Good morning. More than a quarter of the 120 battalion units Russia committed to Ukraine have now been rendered “combat ineffective”, said the Ministry of Defense.
The losses represent approximately 65 per cent of Russia’s entire ground combat strength and include elite units.
“Some of Russia’s most elite units, including the VDV Airborne Forces, have suffered the highest levels of attrition. It will probably take years for Russia to reconstitute these forces.”
Meanwhile, the first evacuees evacuated from the ruined Azovstal steelworks in Mariupol were due to arrive in the Ukrainian-controlled city of Zaporizhzhia on Monday morning, said President Volodymyr Zelensky, after the UN confirmed a “safe passage operation” was in progress.
Ukrainian Deputy Prime Minister Iryna Vereshchuk said hundreds of civilians remain trapped in the steelworks in a situation that has “become a sign of a real humanitarian catastrophe”, as food, water and medicine becomes scarce.
Here’s what happened overnight.
1. Pelosi and other US lawmakers visit Kyiv with “Weapons, weapons and weapons.” in mind
Nancy Pelosi visited Kyiv on Saturday as the most senior American lawmaker to travel to Ukraine since Russia launched its invasion.
Accompanying her was Rep. Jason Crow, a US Army veteran and a member of the House intelligence and armed services committee, who said he was there with three things in mind: “Weapons, weapons and weapons.”
Ms Pelosi visit came just days after Russia launched rockets at the capital during a visit by UN Secretary-General Antonio Guterres.
2. Russian forces fire on Azovstal steel plant, CNN reports
Russian forces fired on the Azovstal steel plant in Mariupol again on Sunday night, breaking a ceasefire that has allowed around 100 people to be evacuated.
Speaking on local television, a Ukrainian soldier said the Russians were using “all kinds of weapons” to attack the steel plant, CNN reported.
The alleged attack followed the much-anticipated rescue of civilians from the besieged steelworks, where the last pocket of resistance remains in the city.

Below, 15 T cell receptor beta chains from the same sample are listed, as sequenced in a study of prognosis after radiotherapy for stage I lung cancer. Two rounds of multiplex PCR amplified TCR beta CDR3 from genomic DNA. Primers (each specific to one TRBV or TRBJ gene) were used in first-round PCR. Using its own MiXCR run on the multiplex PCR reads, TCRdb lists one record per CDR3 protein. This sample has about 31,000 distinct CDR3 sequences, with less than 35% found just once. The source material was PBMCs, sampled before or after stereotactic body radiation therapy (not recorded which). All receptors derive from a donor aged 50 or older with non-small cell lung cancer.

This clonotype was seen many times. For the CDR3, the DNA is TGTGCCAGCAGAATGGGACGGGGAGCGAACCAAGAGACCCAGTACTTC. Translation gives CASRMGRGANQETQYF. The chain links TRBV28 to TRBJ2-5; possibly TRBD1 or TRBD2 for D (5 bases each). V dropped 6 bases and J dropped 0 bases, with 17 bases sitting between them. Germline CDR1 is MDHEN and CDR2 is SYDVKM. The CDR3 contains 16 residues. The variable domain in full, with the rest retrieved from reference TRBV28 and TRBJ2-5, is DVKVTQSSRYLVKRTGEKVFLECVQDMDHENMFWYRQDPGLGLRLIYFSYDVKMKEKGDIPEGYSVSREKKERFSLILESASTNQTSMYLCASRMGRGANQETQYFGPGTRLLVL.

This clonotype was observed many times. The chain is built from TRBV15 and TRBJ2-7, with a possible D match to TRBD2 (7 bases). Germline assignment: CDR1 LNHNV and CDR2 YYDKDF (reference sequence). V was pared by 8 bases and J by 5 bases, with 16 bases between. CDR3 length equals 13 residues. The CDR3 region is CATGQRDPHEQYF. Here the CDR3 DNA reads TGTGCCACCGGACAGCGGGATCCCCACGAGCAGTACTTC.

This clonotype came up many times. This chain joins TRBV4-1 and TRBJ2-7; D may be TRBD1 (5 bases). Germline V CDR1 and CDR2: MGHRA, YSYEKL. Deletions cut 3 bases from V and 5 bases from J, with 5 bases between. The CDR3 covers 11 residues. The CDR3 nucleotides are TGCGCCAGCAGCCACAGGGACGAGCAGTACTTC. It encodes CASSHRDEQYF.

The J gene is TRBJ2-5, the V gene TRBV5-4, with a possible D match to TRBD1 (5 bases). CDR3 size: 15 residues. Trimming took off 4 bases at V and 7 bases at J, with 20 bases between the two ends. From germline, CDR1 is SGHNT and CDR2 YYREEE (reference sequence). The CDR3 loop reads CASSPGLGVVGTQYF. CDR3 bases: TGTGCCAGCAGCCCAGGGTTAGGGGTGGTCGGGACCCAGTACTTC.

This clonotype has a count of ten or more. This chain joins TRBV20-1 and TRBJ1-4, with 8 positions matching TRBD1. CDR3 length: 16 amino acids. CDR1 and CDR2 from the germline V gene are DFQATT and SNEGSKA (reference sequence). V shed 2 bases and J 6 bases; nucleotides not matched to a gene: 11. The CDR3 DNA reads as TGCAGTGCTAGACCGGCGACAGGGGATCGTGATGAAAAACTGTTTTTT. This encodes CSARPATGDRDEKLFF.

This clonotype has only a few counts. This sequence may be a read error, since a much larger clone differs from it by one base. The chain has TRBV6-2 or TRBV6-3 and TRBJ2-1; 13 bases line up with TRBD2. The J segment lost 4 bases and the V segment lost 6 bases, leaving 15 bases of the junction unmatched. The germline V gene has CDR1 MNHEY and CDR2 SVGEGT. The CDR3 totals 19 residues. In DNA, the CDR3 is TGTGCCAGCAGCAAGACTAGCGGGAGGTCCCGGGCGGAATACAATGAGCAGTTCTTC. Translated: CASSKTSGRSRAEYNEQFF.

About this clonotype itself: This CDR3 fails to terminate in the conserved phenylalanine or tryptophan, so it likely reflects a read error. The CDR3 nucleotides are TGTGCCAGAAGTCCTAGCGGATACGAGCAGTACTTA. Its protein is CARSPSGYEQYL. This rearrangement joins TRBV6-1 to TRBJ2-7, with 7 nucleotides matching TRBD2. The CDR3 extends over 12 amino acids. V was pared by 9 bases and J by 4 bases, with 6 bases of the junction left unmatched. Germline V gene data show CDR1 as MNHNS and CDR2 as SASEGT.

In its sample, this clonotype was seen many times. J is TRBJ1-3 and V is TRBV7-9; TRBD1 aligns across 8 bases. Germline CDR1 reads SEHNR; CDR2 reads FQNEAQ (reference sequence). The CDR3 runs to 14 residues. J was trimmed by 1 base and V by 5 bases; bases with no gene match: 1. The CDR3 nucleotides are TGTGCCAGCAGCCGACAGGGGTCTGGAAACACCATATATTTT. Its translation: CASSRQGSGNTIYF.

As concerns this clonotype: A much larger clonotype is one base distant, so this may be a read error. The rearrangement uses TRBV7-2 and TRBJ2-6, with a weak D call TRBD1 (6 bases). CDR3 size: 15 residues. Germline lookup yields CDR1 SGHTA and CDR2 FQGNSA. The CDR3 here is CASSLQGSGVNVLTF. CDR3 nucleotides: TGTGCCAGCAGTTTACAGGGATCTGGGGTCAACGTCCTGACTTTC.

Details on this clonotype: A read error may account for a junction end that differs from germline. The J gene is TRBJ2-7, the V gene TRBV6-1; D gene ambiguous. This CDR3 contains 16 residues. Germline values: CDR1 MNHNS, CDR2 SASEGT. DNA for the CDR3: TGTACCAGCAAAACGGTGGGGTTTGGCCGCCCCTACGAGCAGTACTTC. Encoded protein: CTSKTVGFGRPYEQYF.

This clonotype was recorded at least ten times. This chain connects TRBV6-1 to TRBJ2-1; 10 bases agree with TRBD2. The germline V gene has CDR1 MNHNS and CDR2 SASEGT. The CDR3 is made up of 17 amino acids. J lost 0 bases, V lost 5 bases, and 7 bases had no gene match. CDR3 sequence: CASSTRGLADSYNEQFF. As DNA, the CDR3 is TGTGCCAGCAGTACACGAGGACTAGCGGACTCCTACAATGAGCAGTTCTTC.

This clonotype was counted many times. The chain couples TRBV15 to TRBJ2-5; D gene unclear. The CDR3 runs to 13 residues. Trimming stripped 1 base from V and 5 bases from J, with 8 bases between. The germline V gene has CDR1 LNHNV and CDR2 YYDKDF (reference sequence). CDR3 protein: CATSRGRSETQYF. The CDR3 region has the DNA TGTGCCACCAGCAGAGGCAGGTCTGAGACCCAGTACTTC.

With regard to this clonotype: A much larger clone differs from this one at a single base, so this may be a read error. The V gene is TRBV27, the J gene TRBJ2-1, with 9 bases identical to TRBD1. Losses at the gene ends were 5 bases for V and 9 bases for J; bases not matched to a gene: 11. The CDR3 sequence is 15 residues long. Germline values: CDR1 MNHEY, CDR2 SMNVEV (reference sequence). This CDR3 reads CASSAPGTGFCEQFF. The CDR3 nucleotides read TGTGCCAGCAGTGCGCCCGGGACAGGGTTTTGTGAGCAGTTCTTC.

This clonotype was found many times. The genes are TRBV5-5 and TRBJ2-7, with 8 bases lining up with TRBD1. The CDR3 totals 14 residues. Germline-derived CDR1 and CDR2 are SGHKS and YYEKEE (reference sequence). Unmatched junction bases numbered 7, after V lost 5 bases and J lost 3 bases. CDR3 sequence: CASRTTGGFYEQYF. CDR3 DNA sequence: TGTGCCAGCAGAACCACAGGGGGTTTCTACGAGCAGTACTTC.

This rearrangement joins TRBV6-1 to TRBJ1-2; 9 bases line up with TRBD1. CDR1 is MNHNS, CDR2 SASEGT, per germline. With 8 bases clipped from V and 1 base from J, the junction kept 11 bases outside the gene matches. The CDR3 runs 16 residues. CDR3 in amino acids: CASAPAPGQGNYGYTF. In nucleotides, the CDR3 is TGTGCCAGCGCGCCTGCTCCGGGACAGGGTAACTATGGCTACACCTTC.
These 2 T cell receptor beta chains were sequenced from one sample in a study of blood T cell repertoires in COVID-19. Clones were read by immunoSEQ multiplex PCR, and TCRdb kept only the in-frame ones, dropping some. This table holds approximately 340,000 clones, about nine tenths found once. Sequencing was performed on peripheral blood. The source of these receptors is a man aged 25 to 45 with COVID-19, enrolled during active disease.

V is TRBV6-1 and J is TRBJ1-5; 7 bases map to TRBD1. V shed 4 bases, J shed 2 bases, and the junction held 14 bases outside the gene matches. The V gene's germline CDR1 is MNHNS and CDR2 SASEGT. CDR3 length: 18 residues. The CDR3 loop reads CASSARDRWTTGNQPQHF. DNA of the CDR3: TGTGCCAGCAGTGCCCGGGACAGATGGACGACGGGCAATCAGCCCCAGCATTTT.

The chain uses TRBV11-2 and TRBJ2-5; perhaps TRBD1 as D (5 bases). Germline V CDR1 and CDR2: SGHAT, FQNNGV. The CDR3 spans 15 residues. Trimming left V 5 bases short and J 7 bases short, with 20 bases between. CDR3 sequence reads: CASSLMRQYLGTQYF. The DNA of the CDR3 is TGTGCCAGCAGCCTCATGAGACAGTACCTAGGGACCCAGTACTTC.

About 100 civilians were evacuated to safety on Sunday with further evacuations planned for Monday.
It is unclear whether the renewed attacks will hinder these plans, said CNN.
3. Russia strikes US weapons at airfield near Odesa, defense ministry says
Russia’s defense ministry said on Sunday it had struck at weapons supplied to Ukraine by the United States and European countries and destroyed a runway at a military airfield near the Ukrainian city of Odesa.
The ministry said it used high-precision Onyx missiles to strike the airfield, after Ukraine accused Russia of knocking out a newly-constructed runway at the main airport of Odesa.
Odesa regional governor Maksym Marchenko said Russia had used a Bastion missile, launched from Crimea.
The reports could not be independently verified.
4. Jill Biden to meet with Ukrainian refugees during visit to Romania and Slovakia
First lady Jill Biden will visit Romania and Slovakia from May 5-9 to meet with US service members and embassy personnel, displaced Ukrainian parents and children, humanitarian aid workers, and teachers, her office said on Monday
On Sunday, celebrated as Mother’s Day in the United States, Biden will meet with Ukrainian mothers and children who have been forced to flee their homes because of Russia’s war against Ukraine, her office said.
The wife of President Joe Biden will meet with US military service members at Mihail Kogalniceau Airbase in Romania on May 6, before heading to Bucharest to meet with Romanian government officials, US embassy staff, humanitarian aid workers, and teachers working with displaced Ukrainian children.
The trip also includes stops in the Slovakian cities of Bratislava, Kosice and Vysne Nemecke, where Biden will meet with government officials, refugees and aid workers, her office said.
5. Russia swerves to avoid default
Russia may have averted default as it announced it had made several overdue payments in dollars on its overseas bonds, shifting the market’s focus to upcoming payments and whether it would stave off a historic default.
Russia’s $40 billion in international bonds and the chance of a default have become the focus of global financial markets since it was hit with sanctions from the United States and its allies after its invasion of Ukraine in late February.
Dubbed a “special military operation” by Russia, the invasion has turned Russia into a pariah, including in financial markets, and has entangled its ability to pay its debts.
The chance of default increased in early April when the United States stopped the Russian government from using frozen reserves to pay some $650 million to its bondholders.
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